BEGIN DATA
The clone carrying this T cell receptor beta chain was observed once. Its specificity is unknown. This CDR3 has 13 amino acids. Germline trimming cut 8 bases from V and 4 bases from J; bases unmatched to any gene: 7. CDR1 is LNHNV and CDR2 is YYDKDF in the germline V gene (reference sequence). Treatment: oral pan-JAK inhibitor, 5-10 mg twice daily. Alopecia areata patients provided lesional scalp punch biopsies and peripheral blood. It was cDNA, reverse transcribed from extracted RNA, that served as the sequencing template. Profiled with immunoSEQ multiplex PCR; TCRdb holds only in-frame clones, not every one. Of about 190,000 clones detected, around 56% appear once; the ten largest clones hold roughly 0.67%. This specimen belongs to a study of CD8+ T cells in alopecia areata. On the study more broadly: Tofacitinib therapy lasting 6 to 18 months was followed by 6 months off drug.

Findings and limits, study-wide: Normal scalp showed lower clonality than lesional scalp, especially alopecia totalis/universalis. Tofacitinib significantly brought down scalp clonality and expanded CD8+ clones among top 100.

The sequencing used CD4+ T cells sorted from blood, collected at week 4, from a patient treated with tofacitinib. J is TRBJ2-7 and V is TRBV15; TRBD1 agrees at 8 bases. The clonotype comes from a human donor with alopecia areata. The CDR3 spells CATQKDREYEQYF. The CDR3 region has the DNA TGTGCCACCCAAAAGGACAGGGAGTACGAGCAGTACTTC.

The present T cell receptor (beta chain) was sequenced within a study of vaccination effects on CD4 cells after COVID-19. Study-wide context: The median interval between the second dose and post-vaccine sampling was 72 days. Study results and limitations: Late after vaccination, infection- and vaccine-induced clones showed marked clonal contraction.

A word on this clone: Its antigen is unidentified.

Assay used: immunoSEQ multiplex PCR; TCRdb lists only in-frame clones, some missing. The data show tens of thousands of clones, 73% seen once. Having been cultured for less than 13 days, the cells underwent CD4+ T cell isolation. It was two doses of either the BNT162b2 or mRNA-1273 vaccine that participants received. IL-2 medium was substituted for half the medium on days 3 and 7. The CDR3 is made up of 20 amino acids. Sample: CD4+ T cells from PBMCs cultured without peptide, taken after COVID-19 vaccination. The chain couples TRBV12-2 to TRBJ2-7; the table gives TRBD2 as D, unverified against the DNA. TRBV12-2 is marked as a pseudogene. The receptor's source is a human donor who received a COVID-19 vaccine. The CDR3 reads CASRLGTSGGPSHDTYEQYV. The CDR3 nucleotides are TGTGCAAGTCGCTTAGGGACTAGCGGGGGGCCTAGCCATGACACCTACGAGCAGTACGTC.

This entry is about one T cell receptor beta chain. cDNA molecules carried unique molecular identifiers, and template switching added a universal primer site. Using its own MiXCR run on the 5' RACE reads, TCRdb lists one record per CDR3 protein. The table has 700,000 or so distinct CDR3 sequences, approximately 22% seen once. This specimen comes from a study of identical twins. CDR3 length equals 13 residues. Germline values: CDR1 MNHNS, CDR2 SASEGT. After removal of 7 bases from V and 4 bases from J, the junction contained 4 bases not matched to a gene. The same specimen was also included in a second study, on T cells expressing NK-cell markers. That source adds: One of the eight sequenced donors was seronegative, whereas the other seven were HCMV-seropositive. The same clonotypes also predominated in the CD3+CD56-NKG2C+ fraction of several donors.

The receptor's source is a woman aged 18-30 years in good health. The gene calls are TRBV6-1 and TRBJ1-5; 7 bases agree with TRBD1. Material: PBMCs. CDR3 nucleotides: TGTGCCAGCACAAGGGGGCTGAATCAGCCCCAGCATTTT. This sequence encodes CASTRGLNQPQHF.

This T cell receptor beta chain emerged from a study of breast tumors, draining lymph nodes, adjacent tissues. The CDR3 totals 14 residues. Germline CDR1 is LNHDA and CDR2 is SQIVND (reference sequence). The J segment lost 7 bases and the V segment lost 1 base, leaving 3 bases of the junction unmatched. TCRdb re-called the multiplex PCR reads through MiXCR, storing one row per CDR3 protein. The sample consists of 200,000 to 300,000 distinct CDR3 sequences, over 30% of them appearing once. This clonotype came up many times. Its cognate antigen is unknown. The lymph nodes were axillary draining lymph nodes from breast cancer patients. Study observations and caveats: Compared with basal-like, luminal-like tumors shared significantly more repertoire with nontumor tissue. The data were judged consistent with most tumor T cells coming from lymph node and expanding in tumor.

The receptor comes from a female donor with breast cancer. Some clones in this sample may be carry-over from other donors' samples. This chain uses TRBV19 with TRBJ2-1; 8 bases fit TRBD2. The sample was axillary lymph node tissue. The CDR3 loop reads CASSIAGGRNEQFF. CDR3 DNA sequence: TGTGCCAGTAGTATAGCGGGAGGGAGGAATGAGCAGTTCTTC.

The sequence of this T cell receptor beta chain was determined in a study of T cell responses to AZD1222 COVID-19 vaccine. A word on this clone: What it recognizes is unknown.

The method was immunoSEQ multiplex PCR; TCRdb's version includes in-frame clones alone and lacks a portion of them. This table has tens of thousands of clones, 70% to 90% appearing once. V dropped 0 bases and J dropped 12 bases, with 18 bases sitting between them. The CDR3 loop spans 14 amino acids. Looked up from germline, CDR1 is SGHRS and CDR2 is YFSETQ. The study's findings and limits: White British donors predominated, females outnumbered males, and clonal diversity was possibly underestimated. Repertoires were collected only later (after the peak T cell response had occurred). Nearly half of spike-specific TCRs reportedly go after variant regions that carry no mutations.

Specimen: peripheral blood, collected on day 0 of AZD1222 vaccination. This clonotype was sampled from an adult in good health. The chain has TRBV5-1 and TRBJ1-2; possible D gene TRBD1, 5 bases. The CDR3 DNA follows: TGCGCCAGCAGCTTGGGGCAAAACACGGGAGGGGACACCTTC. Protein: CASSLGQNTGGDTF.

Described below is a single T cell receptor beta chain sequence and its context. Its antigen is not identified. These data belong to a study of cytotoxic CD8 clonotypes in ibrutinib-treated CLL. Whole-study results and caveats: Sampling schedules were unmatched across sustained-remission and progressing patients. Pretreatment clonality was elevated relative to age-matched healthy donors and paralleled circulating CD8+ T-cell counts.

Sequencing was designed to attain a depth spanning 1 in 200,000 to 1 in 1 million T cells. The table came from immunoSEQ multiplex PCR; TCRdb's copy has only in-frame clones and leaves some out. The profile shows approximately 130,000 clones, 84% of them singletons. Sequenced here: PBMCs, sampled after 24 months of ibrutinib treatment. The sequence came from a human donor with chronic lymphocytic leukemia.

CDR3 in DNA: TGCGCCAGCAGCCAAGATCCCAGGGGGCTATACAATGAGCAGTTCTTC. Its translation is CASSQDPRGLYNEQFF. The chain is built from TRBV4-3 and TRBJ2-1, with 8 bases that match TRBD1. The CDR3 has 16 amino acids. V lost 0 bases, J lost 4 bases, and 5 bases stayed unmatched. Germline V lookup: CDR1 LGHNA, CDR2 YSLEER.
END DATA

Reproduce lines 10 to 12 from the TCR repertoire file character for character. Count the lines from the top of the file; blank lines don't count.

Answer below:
The receptor comes from a female donor with breast cancer. Some clones in this sample may be carry-over from other donors' samples. This chain uses TRBV19 with TRBJ2-1; 8 bases fit TRBD2. The sample was axillary lymph node tissue. The CDR3 loop reads CASSIAGGRNEQFF. CDR3 DNA sequence: TGTGCCAGTAGTATAGCGGGAGGGAGGAATGAGCAGTTCTTC.

The sequence of this T cell receptor beta chain was determined in a study of T cell responses to AZD1222 COVID-19 vaccine. A word on this clone: What it recognizes is unknown.

The method was immunoSEQ multiplex PCR; TCRdb's version includes in-frame clones alone and lacks a portion of them. This table has tens of thousands of clones, 70% to 90% appearing once. V dropped 0 bases and J dropped 12 bases, with 18 bases sitting between them. The CDR3 loop spans 14 amino acids. Looked up from germline, CDR1 is SGHRS and CDR2 is YFSETQ. The study's findings and limits: White British donors predominated, females outnumbered males, and clonal diversity was possibly underestimated. Repertoires were collected only later (after the peak T cell response had occurred). Nearly half of spike-specific TCRs reportedly go after variant regions that carry no mutations.